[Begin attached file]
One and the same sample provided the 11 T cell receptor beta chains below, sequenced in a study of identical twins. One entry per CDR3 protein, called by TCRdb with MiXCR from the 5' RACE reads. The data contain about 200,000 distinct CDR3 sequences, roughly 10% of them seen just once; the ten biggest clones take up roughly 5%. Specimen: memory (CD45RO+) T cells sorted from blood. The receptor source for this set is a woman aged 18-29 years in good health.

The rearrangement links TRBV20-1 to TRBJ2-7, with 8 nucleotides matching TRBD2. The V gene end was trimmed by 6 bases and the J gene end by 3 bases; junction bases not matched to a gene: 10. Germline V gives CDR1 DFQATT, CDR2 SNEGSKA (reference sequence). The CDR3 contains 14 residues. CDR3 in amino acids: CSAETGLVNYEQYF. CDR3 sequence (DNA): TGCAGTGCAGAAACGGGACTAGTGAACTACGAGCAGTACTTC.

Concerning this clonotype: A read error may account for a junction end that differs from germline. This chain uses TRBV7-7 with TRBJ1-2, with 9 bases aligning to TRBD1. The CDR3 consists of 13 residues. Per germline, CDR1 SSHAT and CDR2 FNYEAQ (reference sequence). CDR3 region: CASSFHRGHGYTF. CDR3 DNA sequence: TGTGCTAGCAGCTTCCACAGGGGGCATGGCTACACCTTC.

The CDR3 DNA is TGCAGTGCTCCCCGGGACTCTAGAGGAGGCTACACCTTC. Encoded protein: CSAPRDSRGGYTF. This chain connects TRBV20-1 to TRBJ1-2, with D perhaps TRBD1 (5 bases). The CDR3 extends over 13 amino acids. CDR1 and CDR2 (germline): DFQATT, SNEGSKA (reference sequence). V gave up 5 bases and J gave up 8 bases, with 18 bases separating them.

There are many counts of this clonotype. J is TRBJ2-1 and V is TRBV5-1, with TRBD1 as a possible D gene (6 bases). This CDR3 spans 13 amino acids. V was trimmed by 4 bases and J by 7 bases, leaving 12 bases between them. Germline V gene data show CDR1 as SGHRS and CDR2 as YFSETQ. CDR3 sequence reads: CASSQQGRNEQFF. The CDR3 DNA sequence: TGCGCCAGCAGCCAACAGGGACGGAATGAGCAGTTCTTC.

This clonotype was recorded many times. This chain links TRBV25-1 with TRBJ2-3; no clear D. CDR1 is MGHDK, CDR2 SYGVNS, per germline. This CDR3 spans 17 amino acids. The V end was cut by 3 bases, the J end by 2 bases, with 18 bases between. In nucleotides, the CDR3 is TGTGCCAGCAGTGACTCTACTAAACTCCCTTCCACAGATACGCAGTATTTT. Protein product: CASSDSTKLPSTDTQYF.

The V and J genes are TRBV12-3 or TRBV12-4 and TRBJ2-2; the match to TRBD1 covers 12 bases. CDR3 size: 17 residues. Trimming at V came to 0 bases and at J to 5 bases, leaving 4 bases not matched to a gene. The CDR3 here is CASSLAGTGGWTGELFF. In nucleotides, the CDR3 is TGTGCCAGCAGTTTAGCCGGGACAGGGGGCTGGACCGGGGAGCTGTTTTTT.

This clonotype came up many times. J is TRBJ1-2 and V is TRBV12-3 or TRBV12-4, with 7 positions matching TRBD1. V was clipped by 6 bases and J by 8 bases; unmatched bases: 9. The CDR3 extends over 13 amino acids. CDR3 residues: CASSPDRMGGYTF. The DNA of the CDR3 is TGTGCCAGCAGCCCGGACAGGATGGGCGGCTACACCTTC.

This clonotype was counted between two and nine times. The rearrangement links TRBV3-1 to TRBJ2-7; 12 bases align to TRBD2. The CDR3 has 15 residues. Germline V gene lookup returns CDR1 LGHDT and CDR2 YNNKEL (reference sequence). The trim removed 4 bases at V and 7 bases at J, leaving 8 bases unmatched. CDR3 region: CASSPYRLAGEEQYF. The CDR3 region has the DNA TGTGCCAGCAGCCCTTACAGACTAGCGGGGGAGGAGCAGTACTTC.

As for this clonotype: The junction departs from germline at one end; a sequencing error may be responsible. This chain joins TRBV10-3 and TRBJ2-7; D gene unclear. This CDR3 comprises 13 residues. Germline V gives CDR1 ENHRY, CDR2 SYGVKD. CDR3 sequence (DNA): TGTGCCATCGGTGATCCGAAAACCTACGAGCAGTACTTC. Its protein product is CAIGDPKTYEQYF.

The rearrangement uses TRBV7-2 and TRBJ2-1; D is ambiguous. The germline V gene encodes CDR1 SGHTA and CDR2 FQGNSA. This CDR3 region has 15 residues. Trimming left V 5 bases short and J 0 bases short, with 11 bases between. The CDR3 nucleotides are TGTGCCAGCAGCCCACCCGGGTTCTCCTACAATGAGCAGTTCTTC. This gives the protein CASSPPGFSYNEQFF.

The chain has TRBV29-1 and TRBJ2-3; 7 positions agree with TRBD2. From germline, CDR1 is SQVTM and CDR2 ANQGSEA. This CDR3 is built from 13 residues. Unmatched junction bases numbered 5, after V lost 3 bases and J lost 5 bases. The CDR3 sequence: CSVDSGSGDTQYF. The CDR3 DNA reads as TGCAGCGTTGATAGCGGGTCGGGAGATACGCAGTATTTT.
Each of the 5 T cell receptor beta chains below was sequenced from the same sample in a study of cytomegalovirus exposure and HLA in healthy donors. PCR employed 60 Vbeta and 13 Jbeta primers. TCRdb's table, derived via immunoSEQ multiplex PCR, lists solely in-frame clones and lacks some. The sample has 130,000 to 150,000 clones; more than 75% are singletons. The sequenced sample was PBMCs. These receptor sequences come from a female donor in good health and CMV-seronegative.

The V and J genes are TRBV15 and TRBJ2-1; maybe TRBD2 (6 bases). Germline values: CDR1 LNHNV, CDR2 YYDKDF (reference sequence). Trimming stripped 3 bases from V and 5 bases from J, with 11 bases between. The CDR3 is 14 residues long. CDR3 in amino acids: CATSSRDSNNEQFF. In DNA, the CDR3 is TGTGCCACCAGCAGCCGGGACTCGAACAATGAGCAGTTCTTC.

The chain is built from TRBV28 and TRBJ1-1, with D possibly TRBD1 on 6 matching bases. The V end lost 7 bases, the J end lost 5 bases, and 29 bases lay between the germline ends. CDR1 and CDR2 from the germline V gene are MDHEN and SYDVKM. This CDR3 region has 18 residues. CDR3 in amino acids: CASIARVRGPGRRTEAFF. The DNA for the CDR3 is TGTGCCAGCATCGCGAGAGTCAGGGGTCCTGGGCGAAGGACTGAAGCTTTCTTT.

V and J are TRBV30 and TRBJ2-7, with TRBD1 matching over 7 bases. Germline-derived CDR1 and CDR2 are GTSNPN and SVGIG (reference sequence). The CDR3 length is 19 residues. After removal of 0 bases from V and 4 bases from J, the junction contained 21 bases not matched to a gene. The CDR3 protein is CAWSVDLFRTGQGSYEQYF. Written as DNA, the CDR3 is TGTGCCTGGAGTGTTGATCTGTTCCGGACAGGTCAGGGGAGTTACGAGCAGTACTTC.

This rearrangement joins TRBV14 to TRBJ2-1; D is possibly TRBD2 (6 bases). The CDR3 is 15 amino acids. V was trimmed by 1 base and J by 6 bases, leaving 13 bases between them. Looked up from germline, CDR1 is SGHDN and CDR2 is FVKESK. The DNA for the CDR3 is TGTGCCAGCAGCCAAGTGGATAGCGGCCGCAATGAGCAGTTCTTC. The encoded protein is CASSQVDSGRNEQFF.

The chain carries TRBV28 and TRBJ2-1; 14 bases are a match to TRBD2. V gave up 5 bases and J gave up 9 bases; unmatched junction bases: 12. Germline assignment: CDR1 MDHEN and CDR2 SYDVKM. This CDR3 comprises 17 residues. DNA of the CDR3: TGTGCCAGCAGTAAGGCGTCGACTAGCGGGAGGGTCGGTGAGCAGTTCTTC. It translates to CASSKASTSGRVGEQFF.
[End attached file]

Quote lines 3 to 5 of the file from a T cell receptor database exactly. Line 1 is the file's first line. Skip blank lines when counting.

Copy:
Concerning this clonotype: A read error may account for a junction end that differs from germline. This chain uses TRBV7-7 with TRBJ1-2, with 9 bases aligning to TRBD1. The CDR3 consists of 13 residues. Per germline, CDR1 SSHAT and CDR2 FNYEAQ (reference sequence). CDR3 region: CASSFHRGHGYTF. CDR3 DNA sequence: TGTGCTAGCAGCTTCCACAGGGGGCATGGCTACACCTTC.

The CDR3 DNA is TGCAGTGCTCCCCGGGACTCTAGAGGAGGCTACACCTTC. Encoded protein: CSAPRDSRGGYTF. This chain connects TRBV20-1 to TRBJ1-2, with D perhaps TRBD1 (5 bases). The CDR3 extends over 13 amino acids. CDR1 and CDR2 (germline): DFQATT, SNEGSKA (reference sequence). V gave up 5 bases and J gave up 8 bases, with 18 bases separating them.

There are many counts of this clonotype. J is TRBJ2-1 and V is TRBV5-1, with TRBD1 as a possible D gene (6 bases). This CDR3 spans 13 amino acids. V was trimmed by 4 bases and J by 7 bases, leaving 12 bases between them. Germline V gene data show CDR1 as SGHRS and CDR2 as YFSETQ. CDR3 sequence reads: CASSQQGRNEQFF. The CDR3 DNA sequence: TGCGCCAGCAGCCAACAGGGACGGAATGAGCAGTTCTTC.